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To determine whether alterations in cerebral blood flow regulation are associated with slow gait speed and falls in community-dwelling elderly individuals.
The study sample consisted of 419 individuals from the MOBILIZE Boston Study (MBS) who had transcranial Doppler ultrasound measures of cerebral blood flow velocity. The MBS is a prospective cohort study of a unique set of risk factors for falls in seniors in the Boston area. We measured beat-to-beat blood flow velocity in the middle cerebral artery in response to 1) changes in end-tidal CO2 (cerebral vasoreactivity) and 2) blood pressure changes during a sit-to-stand protocol (cerebral autoregulation). Gait speed was measured during a 4-meter walk. Falls were tracked by monthly calendars, and demographic and clinical characteristics were assessed at baseline.
A multivariate linear regression analysis showed that cerebral vasoreactivity was cross-sectionally related to gait speed (p = 0.039). Individuals in the lowest quintile of vasoreactivity had lower gait speeds as compared to those in the highest quintile (p = 0.047). In a negative binomial regression analysis adjusted for relevant covariates, the relationship between cerebral vasoreactivity and fall rate did not reach significance. However, when comparing individuals in the lowest to highest quintile of cerebral vasoreactivity, those in the lowest quintile had a higher fall rate (p = 0.029).
Impaired cerebral blood flow regulation, as measured by cerebral vasoreactivity to CO2, is associated with slow gait speed and may lead to the development of falls in elderly people.
Slowing of gait speed is common in elderly people and associated with the development of falls and loss of independence.1 At 60 years of age, 85% of people have a normal gait; however, by the age of 85 years or older, the percent with normal gait has dropped to 18%.2 Abnormalities in gait are associated with falls, which occur annually in nearly 30% of community-dwelling elderly people over age 65.3 For such a common abnormality in older age there is relatively limited information about mechanisms underlying acquired abnormalities in gait and their progression to falls and functional decline.
A myriad of diseases, drugs, and environmental hazards have been identified as potential causes of falls in elderly people. Among these, signal abnormalities in cerebral white matter (WMSA), which are also strongly associated with cerebrovascular disease, are among the strongest risk factors for slowing of gait, falls, and functional decline in the elderly.4,5 Recent studies of cerebral blood flow regulation have shown that cerebral CO2 vasoreactivity (VR), a nitric oxide mediated vasodilatory response to CO2 in cerebral arterioles, is also impaired in WMSA.6,7 CO2 vasoreactivity measures the small vessel arteriolar response to changes in arterial carbon dioxide in the brain, which is thought to be mediated by the endothelial lining of these vessels. This notion is supported by studies which have shown that 1) CO2 VR is impaired in individuals with hypertension and diabetes who are known to have impaired endothelial function, 2) administration of nitric oxide donors improves CO2 VR in individuals with impaired endothelial function, and 3) blockade of nitric oxide synthase by continued infusion of l-NG-monomethyl arginine (l-NMMA) inhibits CO2 VR.8–11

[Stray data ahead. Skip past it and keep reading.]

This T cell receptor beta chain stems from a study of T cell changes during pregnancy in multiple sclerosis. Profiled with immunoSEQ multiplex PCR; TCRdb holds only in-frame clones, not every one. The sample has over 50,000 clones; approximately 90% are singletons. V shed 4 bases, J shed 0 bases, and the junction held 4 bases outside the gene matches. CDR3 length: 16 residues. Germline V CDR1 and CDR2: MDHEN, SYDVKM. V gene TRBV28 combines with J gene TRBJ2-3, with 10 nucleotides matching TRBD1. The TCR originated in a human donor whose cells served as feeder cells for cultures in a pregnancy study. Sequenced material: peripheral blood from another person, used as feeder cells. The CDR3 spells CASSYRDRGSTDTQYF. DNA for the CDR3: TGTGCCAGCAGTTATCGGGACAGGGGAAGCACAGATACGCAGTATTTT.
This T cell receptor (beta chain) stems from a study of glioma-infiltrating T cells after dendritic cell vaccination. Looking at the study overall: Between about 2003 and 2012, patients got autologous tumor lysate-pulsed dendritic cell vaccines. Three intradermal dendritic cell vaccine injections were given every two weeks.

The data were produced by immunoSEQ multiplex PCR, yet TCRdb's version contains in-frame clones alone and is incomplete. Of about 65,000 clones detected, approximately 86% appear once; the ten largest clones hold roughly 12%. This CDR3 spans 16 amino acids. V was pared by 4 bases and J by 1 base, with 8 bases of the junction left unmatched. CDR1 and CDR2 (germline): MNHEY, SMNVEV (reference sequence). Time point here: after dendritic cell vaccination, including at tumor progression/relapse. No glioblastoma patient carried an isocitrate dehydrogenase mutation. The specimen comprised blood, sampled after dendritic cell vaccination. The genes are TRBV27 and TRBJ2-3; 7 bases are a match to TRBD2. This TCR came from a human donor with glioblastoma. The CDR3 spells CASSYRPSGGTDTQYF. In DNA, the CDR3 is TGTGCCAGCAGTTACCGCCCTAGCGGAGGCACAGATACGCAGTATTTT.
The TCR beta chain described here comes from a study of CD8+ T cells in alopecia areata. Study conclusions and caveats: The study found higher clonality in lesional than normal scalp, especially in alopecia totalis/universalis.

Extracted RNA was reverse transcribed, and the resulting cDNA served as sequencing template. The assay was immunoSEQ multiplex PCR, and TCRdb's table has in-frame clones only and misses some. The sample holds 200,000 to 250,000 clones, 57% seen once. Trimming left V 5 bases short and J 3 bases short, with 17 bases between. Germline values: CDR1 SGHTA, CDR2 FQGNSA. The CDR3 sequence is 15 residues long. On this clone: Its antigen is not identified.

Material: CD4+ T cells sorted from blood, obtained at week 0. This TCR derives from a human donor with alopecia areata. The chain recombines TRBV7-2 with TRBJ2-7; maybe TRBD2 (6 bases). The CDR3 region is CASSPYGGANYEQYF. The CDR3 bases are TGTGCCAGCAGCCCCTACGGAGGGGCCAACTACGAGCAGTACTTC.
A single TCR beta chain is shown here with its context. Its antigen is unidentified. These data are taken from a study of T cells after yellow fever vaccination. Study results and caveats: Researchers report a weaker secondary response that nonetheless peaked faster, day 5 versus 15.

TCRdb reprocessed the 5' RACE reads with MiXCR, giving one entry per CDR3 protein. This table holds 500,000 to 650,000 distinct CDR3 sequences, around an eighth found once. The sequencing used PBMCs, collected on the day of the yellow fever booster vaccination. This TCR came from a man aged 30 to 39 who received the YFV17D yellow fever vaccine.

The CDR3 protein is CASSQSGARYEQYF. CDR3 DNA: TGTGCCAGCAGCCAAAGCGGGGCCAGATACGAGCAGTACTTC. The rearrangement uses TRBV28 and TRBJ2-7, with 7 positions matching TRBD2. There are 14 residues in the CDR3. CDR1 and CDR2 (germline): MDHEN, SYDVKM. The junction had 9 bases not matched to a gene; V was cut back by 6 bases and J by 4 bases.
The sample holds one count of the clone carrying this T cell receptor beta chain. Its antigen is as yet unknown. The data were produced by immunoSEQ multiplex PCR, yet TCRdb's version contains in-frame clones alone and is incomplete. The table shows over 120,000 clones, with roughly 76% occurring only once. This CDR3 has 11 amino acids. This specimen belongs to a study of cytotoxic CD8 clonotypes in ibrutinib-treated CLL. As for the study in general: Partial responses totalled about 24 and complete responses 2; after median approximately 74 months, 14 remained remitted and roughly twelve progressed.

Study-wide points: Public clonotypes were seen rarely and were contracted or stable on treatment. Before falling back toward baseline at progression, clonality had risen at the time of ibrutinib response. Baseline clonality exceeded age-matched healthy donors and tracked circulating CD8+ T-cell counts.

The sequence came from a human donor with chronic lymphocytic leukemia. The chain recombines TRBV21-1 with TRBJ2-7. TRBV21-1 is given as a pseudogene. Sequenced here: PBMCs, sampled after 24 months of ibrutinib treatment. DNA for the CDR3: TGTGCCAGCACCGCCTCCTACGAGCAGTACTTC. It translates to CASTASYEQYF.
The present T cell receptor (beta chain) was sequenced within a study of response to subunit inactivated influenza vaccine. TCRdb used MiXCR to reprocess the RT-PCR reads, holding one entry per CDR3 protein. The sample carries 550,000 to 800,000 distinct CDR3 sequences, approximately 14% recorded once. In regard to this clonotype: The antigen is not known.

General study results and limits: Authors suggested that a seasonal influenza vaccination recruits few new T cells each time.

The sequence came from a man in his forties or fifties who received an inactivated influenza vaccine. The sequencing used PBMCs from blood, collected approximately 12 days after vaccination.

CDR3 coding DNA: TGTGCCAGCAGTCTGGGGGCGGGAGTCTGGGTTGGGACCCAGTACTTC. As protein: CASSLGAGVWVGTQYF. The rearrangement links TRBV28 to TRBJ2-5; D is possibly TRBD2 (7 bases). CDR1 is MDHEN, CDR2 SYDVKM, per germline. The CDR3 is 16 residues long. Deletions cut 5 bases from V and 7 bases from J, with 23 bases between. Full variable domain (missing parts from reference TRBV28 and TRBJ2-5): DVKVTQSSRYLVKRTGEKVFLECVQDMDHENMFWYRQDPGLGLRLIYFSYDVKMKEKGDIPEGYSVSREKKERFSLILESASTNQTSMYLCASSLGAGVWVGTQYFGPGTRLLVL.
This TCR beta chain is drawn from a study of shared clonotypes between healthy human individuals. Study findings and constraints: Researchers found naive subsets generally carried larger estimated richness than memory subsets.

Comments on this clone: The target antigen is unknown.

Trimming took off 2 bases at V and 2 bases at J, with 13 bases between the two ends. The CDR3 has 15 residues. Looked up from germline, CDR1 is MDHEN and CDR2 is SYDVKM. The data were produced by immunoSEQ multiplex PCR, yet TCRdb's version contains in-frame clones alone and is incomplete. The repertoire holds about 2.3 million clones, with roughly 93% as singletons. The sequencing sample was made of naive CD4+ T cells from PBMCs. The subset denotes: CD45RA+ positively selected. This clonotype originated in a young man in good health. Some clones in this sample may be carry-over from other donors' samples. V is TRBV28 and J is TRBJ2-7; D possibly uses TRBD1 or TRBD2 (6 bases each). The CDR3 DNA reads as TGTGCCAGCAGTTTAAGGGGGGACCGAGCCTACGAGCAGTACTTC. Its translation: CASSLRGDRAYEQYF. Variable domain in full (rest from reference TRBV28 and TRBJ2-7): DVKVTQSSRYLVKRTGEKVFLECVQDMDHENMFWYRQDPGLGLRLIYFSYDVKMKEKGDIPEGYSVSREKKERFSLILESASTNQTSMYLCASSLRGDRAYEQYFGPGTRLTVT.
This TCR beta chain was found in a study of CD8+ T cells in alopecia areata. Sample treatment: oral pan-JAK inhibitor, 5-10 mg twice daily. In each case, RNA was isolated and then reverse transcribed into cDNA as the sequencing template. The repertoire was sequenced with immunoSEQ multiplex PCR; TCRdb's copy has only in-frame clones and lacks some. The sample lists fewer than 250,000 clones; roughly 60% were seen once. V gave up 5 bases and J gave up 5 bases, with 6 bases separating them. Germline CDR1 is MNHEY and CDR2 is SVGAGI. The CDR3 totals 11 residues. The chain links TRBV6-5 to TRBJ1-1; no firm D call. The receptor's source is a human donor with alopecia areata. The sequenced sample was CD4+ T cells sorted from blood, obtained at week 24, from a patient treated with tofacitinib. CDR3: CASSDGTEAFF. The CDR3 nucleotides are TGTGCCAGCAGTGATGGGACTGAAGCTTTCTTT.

While studies have shown that WMSA are associated with slow gait speed, falls, and alterations in cerebral blood flow regulation, the relationship between cerebrovascular hemodynamics and the slowing of gait speed and falls rates has not been studied. Our study was designed to specifically examine this relationship. We studied the relationship between cerebrovascular function, slowing of gait speed, and fall rates in a representative community-dwelling population of older adults participating in the MOBILIZE Boston Study (MBS) who were followed prospectively for falls.12 To quantify cerebrovascular function, we measured the cerebral blood flow response to changes in 1) CO2 (cerebral VR) and 2) blood pressure (cerebral autoregulation). We hypothesized that slowing of gait speed and falls are associated with impaired cerebral VR and autoregulation.
The study sample consisted of 419 individuals from the MBS, which is a prospective cohort study of a unique set of risk factors for falls in community-dwelling seniors living in the Boston area. The design and methodology for this study have been previously described in detail.12,13 In brief, 765 persons aged 70 and older were enrolled using door-to-door population-based recruitment. To be included, individuals had to be >70 years (or age >65 if living with a spouse of a participant), able to understand and communicate in English, able to walk 20 feet without personal assistance (walking aids permitted), and expected to be in the area for 2 years. Exclusion criteria included terminal disease, severe vision or hearing deficits, and Mini-Mental State Examination score <18).
Baseline assessment included a home interview and a detailed clinic examination. Falls were tracked for 24 months by having participants return fall calendar postcards to the research center at the end of each month. Subjects recorded the actual date of falls on the calendars. Those who failed to return the postcards were contacted by telephone. Reports of falls were followed up with a telephone interview to assess the circumstances and consequences of each fall. On any given month, approximately one third of the participants had to be contacted by phone. This included calls to remind the participants to mail the calendars by the 15th of each month and calls to complete missing information on the previously received calendars. Fewer than 1% of calendars were missing each month.14